New research from Johns Hopkins University leveraging AI in the assessment of imaging scans could help provide a full decade’s worth of warning for those at risk of death from cardiac arrest. Analysis of patterns of scar tissue that progress in a patient over time because of heart disease is the key to this development. That tissue can alter how the heart’s time-keeping electrical pulses migrate to the contracting ventricles; the resulting abnormal rhythms have a substantial chance of becoming dangerous if left untreated. The methodology for this research includes using contrast-enhanced MRI heart scans in tandem with typical cardiovascular-risk data points such as weight, age, race, and prescription drug use.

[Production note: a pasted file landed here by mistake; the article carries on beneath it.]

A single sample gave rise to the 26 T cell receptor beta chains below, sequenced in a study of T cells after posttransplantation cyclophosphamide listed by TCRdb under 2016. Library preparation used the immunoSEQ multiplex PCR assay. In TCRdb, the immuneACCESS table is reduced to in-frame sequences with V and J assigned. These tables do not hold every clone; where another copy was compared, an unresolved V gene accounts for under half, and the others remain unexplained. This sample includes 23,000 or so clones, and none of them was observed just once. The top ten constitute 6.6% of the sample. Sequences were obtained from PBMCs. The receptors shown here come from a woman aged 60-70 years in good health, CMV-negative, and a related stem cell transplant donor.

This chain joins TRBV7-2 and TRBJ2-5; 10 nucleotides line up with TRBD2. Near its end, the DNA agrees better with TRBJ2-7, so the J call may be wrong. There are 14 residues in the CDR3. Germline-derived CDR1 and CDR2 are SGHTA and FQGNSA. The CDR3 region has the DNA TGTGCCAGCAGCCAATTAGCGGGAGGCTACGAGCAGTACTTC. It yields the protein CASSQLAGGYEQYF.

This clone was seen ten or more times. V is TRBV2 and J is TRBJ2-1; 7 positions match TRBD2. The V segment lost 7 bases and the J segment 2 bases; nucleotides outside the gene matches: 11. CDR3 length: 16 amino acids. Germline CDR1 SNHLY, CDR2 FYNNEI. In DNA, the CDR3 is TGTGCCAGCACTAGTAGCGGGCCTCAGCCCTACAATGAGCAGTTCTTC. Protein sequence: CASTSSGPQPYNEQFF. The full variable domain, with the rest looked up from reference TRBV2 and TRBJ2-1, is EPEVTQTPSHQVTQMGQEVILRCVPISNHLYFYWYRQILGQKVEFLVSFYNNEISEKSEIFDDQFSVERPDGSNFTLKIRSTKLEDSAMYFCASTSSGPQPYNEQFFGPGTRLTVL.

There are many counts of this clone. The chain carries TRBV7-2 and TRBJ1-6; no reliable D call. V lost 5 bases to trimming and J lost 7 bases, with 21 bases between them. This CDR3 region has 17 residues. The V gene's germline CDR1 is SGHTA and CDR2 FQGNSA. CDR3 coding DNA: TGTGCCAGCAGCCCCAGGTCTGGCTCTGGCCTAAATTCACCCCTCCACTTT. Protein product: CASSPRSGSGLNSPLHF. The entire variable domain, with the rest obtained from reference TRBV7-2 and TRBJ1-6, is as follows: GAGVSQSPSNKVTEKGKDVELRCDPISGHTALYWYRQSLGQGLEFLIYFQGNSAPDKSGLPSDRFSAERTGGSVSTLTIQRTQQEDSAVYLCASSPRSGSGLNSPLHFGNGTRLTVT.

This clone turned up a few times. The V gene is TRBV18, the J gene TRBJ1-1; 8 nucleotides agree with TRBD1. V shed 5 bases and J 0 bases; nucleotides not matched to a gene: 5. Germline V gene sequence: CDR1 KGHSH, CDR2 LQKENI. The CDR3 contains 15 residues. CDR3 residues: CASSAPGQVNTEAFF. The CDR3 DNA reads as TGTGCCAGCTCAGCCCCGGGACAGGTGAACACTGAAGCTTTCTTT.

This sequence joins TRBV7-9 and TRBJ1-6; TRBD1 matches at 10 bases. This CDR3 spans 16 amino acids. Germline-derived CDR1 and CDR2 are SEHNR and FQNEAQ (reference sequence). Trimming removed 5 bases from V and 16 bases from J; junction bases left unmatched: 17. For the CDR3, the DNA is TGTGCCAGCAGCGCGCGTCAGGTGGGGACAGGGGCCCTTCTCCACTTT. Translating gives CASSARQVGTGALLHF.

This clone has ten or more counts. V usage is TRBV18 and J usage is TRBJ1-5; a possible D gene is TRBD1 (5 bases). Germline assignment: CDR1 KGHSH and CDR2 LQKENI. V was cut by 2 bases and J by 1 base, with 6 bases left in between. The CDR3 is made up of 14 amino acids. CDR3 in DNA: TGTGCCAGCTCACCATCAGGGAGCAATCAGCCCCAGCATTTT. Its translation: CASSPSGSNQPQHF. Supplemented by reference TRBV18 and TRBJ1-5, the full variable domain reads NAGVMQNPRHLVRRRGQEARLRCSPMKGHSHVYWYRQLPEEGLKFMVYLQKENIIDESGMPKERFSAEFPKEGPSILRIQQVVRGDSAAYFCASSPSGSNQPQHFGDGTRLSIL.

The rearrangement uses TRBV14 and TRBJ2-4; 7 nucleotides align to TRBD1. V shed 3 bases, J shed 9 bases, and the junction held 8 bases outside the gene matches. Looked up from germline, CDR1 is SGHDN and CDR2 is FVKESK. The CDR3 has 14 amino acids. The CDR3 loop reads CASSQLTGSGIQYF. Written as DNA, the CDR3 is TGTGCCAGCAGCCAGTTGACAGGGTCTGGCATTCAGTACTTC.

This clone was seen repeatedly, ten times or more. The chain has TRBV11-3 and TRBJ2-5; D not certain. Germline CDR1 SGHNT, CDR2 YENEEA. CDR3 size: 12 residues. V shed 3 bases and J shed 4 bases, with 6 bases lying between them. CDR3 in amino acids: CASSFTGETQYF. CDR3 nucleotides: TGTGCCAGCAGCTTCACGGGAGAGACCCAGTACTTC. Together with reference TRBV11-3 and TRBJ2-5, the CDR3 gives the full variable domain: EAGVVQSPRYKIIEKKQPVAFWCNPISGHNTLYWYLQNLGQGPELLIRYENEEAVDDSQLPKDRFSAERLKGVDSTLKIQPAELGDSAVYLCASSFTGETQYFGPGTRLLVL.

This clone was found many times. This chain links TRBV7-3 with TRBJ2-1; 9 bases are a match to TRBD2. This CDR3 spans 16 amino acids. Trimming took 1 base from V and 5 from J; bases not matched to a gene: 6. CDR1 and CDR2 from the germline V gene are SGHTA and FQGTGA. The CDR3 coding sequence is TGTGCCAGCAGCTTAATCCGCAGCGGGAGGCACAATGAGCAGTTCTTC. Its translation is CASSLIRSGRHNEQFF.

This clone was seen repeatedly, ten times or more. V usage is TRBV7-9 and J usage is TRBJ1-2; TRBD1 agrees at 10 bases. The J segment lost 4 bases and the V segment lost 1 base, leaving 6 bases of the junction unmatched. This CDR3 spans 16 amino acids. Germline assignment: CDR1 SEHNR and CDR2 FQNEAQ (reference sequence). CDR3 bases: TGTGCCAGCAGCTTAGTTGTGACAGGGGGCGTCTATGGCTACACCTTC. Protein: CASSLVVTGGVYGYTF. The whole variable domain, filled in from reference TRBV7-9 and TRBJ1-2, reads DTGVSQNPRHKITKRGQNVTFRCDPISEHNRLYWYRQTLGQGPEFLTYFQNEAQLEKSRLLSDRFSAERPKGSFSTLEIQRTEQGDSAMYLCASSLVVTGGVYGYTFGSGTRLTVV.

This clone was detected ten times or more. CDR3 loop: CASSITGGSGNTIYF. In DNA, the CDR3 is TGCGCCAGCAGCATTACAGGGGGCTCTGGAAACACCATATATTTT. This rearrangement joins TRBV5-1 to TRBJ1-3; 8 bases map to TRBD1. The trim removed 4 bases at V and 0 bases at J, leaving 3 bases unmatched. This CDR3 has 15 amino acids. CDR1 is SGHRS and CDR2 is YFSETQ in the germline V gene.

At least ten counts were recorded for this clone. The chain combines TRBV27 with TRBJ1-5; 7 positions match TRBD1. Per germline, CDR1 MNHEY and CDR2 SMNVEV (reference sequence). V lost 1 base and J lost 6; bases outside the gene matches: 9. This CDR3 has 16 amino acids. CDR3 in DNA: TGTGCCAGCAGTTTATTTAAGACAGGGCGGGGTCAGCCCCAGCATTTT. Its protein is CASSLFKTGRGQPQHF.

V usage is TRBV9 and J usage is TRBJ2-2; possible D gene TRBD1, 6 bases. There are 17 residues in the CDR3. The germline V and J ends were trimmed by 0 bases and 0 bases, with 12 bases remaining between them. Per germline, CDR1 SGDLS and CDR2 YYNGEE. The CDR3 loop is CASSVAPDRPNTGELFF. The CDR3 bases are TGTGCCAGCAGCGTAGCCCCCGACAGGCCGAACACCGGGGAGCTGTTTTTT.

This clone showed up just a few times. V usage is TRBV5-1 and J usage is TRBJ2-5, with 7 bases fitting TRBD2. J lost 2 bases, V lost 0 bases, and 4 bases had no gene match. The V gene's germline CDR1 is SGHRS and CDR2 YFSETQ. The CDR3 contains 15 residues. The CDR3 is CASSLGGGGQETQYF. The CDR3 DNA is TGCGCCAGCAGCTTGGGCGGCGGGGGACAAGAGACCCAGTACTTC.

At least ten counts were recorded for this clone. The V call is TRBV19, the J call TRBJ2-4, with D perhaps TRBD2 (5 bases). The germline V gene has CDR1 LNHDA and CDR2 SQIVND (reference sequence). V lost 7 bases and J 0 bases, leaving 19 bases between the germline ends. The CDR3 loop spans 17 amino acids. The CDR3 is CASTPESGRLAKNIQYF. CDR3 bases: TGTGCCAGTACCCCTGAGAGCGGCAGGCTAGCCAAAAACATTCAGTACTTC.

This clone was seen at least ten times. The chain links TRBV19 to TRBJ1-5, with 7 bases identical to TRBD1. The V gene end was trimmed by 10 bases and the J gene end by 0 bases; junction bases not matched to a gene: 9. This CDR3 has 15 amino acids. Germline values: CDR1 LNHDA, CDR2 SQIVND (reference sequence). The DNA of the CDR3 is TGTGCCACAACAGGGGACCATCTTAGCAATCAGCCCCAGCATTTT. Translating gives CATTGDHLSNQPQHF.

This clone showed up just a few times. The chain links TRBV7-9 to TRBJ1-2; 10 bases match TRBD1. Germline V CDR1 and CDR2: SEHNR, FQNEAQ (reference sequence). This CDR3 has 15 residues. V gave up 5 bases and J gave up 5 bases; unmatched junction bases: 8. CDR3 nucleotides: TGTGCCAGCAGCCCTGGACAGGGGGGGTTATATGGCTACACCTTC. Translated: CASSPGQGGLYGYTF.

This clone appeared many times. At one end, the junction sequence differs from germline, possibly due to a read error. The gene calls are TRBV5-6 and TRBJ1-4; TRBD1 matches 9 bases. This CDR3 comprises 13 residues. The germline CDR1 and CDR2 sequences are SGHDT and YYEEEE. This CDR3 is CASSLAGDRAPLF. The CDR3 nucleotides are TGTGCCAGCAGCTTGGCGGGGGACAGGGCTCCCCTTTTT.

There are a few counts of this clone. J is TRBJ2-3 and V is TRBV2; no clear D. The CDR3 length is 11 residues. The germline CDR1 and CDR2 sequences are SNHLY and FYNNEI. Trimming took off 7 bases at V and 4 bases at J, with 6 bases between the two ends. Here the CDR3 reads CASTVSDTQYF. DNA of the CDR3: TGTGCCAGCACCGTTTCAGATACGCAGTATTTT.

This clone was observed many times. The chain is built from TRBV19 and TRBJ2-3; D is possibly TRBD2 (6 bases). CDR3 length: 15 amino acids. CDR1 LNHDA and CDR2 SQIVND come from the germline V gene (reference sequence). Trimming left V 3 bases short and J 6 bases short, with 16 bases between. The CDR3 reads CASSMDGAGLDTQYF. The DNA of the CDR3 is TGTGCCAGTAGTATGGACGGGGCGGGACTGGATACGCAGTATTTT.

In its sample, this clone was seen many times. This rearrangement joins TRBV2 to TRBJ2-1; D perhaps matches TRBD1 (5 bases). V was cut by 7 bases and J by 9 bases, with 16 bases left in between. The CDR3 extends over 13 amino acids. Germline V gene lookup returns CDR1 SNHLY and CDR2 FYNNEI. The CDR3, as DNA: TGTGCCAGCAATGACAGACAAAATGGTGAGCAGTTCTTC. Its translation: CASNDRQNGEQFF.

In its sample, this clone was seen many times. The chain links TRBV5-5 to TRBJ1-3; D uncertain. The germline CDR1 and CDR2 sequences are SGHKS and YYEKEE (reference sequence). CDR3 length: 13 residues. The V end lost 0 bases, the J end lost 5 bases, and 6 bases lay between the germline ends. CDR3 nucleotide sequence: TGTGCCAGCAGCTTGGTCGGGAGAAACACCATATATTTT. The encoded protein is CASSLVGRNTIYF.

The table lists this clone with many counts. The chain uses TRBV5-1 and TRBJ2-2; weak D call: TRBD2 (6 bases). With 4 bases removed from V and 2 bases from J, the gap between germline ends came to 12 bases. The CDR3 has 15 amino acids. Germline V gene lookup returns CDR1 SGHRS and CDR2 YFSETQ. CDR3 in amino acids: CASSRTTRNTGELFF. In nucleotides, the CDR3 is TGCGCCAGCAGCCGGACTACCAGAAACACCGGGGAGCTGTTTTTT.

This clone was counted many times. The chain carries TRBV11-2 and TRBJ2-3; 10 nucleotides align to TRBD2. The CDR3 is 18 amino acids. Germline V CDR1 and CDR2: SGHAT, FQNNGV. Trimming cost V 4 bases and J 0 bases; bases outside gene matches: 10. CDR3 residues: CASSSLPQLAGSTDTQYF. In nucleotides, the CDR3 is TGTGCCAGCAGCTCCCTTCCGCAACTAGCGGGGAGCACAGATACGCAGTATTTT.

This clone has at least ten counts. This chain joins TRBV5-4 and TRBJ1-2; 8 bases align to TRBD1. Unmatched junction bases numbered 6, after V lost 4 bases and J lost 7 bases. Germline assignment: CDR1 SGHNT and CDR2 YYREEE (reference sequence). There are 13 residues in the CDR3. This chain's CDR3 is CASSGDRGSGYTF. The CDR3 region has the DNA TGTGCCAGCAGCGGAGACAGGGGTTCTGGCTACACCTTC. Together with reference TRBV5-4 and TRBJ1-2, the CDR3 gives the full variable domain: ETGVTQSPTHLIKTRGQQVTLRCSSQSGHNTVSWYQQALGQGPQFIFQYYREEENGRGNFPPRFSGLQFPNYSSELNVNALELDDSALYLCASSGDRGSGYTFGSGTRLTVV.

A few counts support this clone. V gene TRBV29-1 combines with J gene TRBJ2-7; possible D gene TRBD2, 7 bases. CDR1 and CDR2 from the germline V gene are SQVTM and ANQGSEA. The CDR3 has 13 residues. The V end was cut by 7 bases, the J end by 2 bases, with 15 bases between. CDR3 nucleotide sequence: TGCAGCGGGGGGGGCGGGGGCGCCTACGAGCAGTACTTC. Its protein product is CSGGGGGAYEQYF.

"Sudden cardiac death caused by arrhythmia accounts for as many as 20% of all deaths worldwide, and we know little about why it's happening or how to tell who's at risk," said Natalia Trayanova, a senior author of a paper published in Nature Cardiovascular Research and a Professor at Johns Hopkins. “There are patients who may be at low risk of sudden cardiac death getting defibrillators that they might not need and then there are high-risk patients that aren't getting the treatment they need and could die in the prime of their life.” The research team indicated that its AI can outperform physicians' predictions, which tend to rely on basic visual assessments of scar features such as total volume and mass. When run against an independent set of testing data from 60 U.S. health centers, the predictions hit an accuracy point of 74%.